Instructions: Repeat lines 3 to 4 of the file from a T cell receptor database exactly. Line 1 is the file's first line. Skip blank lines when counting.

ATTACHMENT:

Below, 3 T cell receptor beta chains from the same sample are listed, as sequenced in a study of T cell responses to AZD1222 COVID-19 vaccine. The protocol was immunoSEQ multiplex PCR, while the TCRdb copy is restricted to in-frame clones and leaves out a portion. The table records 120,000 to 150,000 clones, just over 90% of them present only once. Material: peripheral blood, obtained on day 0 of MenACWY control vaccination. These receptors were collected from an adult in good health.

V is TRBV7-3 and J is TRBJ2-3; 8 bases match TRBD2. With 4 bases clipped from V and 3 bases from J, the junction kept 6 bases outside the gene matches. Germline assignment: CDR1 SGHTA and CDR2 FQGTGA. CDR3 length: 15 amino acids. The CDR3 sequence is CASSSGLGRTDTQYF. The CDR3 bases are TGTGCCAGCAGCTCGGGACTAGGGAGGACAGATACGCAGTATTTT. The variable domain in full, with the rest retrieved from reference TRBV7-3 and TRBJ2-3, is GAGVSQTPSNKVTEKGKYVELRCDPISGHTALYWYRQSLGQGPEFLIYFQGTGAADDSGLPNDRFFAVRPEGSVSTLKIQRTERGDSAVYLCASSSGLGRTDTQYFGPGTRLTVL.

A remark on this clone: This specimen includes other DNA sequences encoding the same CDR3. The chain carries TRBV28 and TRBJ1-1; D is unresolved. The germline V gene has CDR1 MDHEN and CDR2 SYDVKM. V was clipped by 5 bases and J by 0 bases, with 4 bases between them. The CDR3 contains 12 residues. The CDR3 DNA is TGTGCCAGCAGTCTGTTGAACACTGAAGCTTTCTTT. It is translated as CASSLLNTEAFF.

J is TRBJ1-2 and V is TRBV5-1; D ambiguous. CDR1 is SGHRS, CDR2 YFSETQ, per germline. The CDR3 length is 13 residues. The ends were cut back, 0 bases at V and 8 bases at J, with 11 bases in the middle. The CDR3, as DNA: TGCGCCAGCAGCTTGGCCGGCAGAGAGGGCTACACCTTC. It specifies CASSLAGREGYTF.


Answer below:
A remark on this clone: This specimen includes other DNA sequences encoding the same CDR3. The chain carries TRBV28 and TRBJ1-1; D is unresolved. The germline V gene has CDR1 MDHEN and CDR2 SYDVKM. V was clipped by 5 bases and J by 0 bases, with 4 bases between them. The CDR3 contains 12 residues. The CDR3 DNA is TGTGCCAGCAGTCTGTTGAACACTGAAGCTTTCTTT. It is translated as CASSLLNTEAFF.

J is TRBJ1-2 and V is TRBV5-1; D ambiguous. CDR1 is SGHRS, CDR2 YFSETQ, per germline. The CDR3 length is 13 residues. The ends were cut back, 0 bases at V and 8 bases at J, with 11 bases in the middle. The CDR3, as DNA: TGCGCCAGCAGCTTGGCCGGCAGAGAGGGCTACACCTTC. It specifies CASSLAGREGYTF.